Arrested former Guatemala President Otto Pérez Molina has professed his innocence in the corruption scandal that cost him the presidency, claiming that the US government influenced the investigation.
“I am innocent, and everyone must respect that,” the former president told the press following a March 28 court appearance, Prensa Libre reported.
It was Pérez’s first public appearance since he resigned the presidency in September 2015. Since then, he has been held in preventative detention at a military base.
Pérez was summoned to court alongside his former vice president, Roxana Baldetti, and approximately 30 other people accused of running a massive customs fraud network known as “La Línea.” The network allegedly embezzled millions of dollars in customs taxes.
SEE ALSO: Coverage of Elites and Organized Crime
The presiding judge was expected to rule on whether the case would go to trial, but instead he decided to indefinitely suspend proceedings in order to assess a petition from the Inspector General’s Office (Procuraduría General de la Nación – PGN), which requested to be included in the proceedings.
Before returning to the military base where he is being held, Pérez blamed the US Embassy for interfering in Guatemala’s internal affairs via anti-impunity commission the CICIG (Comisión Internacional Contra la Impunidad en Guatemala).
“Behind all this is the CICIG, which has become a tool for the United States,” Pérez stated.
The former president maintained that this was a case of “political persecution,” and that investigators lacked evidence.
The Attorney General’s Office has thousands of phone recordings allegedly proving the suspects’ involvement in the criminal network, along with testimony from former media mogul Salvador González, alias “Eco,” who reportedly helped administer La Línea’s illegal funds before becoming a witness for the prosecution.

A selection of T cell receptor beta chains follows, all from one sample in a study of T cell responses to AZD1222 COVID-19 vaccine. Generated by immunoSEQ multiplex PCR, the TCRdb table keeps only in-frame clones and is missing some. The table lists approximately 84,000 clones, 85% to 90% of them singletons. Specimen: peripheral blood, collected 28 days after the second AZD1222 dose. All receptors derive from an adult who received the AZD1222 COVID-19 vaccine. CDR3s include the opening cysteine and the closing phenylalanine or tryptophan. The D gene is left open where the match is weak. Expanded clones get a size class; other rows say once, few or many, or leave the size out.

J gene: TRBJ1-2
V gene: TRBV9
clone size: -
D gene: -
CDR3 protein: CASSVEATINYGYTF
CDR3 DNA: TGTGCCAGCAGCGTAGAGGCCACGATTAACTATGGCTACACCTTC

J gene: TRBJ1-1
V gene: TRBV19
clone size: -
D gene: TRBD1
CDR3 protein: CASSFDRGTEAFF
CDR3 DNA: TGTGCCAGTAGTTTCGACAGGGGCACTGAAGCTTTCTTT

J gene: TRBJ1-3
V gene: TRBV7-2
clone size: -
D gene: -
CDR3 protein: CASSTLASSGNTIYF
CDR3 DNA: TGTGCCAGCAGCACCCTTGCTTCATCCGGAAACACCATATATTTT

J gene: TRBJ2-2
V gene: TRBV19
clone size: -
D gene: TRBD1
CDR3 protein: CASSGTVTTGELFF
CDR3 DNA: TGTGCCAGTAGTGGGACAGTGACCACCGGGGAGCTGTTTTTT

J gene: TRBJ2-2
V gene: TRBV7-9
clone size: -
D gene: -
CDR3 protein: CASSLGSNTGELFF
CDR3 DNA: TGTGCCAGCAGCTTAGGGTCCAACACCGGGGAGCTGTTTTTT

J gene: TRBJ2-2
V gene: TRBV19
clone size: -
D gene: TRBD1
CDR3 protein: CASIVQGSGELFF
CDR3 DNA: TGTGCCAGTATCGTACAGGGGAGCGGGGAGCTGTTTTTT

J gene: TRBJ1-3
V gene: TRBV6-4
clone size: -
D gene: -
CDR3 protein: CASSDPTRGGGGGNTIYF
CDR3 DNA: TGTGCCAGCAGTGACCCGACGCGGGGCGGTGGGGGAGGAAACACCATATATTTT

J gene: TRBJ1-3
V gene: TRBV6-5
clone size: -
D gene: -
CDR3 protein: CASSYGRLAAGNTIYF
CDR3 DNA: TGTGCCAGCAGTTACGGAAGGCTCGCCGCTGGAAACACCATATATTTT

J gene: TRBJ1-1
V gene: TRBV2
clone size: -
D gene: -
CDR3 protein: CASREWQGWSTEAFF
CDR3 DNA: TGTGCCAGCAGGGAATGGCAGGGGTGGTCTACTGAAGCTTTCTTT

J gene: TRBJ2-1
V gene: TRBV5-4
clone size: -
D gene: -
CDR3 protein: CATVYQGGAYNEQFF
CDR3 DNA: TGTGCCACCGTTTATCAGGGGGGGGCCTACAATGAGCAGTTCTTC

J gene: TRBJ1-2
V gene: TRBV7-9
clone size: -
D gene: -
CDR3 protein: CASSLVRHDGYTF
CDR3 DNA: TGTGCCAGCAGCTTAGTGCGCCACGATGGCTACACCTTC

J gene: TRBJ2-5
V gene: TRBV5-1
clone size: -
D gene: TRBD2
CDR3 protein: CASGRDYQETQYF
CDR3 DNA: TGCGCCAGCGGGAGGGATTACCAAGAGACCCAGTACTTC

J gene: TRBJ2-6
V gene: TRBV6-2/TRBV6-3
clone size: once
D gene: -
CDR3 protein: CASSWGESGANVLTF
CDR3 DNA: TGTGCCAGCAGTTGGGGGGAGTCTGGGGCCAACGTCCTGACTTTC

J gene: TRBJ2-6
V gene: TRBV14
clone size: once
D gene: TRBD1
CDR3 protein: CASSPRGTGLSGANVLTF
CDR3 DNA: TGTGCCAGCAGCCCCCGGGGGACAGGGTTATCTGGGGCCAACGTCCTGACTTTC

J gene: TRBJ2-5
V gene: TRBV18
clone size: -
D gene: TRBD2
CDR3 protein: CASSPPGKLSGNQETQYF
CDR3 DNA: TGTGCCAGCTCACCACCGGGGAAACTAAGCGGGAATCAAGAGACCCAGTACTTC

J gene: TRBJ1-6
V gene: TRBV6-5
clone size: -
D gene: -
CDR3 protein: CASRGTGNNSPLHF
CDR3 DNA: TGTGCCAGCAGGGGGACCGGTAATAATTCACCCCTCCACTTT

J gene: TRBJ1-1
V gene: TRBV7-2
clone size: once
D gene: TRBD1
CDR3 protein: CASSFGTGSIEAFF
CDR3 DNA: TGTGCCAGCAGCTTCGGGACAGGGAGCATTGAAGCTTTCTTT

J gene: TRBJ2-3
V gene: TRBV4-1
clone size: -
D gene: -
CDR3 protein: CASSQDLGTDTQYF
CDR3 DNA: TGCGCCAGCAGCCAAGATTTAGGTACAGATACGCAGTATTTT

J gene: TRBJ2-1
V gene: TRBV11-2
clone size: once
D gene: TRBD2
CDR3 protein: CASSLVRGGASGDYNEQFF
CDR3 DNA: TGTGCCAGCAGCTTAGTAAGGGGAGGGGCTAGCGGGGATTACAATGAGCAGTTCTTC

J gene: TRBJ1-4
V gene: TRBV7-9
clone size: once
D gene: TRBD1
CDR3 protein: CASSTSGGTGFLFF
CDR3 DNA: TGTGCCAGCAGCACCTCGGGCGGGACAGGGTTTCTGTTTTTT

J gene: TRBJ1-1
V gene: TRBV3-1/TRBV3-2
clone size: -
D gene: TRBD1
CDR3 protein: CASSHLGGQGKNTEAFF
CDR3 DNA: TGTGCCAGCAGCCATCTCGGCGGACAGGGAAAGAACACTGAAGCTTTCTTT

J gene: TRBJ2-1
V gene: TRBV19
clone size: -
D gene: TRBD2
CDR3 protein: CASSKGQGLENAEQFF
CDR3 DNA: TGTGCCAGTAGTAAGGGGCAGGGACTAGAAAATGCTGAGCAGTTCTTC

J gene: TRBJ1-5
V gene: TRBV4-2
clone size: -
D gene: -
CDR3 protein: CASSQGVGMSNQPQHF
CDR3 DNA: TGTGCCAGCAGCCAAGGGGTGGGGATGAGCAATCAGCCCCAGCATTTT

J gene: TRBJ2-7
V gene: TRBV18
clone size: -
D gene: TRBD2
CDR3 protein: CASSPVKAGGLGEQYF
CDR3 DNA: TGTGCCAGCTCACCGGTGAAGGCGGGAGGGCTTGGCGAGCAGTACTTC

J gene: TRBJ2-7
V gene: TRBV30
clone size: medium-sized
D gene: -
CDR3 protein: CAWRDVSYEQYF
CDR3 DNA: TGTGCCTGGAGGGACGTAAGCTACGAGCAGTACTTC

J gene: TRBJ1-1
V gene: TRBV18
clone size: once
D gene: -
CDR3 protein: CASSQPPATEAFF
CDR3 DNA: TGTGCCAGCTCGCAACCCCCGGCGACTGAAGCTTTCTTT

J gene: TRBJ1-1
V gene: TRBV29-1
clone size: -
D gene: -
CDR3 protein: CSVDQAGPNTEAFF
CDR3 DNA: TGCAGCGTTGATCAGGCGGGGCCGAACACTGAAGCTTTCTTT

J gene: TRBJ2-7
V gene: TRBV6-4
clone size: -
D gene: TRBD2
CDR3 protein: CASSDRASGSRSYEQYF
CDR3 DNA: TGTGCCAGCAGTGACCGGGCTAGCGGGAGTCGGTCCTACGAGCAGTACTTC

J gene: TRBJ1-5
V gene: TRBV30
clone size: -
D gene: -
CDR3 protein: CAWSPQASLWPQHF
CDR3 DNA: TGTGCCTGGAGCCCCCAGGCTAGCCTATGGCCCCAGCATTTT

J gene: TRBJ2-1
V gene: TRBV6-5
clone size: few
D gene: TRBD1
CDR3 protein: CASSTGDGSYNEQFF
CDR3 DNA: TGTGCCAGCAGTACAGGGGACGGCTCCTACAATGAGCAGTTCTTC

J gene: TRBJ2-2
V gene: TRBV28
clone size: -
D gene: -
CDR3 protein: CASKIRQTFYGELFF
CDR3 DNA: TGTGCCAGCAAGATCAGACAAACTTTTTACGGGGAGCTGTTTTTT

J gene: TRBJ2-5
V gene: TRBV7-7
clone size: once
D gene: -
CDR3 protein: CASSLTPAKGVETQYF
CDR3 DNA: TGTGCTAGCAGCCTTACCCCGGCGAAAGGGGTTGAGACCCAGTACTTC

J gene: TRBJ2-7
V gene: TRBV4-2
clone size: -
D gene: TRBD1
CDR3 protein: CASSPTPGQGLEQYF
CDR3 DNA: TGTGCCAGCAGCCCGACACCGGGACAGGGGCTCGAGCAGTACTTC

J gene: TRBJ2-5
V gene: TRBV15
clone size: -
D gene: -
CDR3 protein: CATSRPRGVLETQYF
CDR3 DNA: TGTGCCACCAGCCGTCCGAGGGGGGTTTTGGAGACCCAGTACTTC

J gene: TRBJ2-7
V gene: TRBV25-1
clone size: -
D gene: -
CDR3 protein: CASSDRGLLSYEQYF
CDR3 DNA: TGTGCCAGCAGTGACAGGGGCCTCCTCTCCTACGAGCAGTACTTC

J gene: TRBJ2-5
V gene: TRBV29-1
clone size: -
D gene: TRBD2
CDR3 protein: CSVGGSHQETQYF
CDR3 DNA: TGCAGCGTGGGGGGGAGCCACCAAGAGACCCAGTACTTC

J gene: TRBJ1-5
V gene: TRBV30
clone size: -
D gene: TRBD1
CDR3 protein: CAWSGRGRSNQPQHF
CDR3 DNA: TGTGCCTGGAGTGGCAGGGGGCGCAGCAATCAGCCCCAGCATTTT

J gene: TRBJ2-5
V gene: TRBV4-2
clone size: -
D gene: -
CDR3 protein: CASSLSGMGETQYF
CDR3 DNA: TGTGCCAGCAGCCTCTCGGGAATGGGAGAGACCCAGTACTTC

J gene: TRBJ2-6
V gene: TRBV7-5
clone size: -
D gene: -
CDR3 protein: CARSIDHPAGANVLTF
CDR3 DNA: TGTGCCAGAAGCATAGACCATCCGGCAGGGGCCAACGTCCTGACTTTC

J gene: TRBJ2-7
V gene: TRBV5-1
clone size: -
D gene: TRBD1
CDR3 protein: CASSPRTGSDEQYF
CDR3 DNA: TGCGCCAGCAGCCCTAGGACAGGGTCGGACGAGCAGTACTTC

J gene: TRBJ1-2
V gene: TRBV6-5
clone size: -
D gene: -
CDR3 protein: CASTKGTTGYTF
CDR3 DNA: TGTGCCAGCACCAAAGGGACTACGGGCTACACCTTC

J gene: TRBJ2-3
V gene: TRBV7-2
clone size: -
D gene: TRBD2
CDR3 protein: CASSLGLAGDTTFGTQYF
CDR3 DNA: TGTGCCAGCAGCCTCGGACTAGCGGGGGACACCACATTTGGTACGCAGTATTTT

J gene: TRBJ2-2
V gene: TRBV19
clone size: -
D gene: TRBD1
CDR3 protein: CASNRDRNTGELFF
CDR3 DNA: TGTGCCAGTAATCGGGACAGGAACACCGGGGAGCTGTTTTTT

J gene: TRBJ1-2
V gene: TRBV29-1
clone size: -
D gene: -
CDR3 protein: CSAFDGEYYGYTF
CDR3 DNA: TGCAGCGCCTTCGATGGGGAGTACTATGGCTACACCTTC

Ex-President Otto Pérez Molina speaking to press, via Prensa Libre
InSight Crime Analysis
It is unsurprising that Pérez took this opportunity in the public eye to proclaim his innocence and try to depict the CICIG as unduly influenced by foreign powers.
Pérez’s relationship with the CICIG — which investigated La Línea along with the Attorney General’s Office — was not a fully cooperative one. In April 2015, Pérez reluctantly approved a two-year extension of the CICIG’s mandate, despite previous hints that he would not do so. This move was widely seen as the result of international pressure to keep the CICIG active in Guatemala.
SEE ALSO: Guatemala News and Profiles
While the CICIG and the Attorney General’s Office took the first groundbreaking steps in building a case against Pérez and Baldetti, it remains to be seen what will happen to the case if it goes to trial. In one famous case in 2013, Guatemala’s Constitutional Court annulled what had been the historical conviction of former dictator Efraín Ríos Montt on genocide charges, sparking international outrage.
While Pérez’s claims of US interference in Guatemala’s internal affairs carry much historical weight in the Latin American context, the head of the CICIG has previously assured that the US is “not propping up” the anti-impunity commission.
Nevertheless, concerns over sovereignty has limited efforts to create bodies similar to the CICIG elsewhere, in particular El Salvador.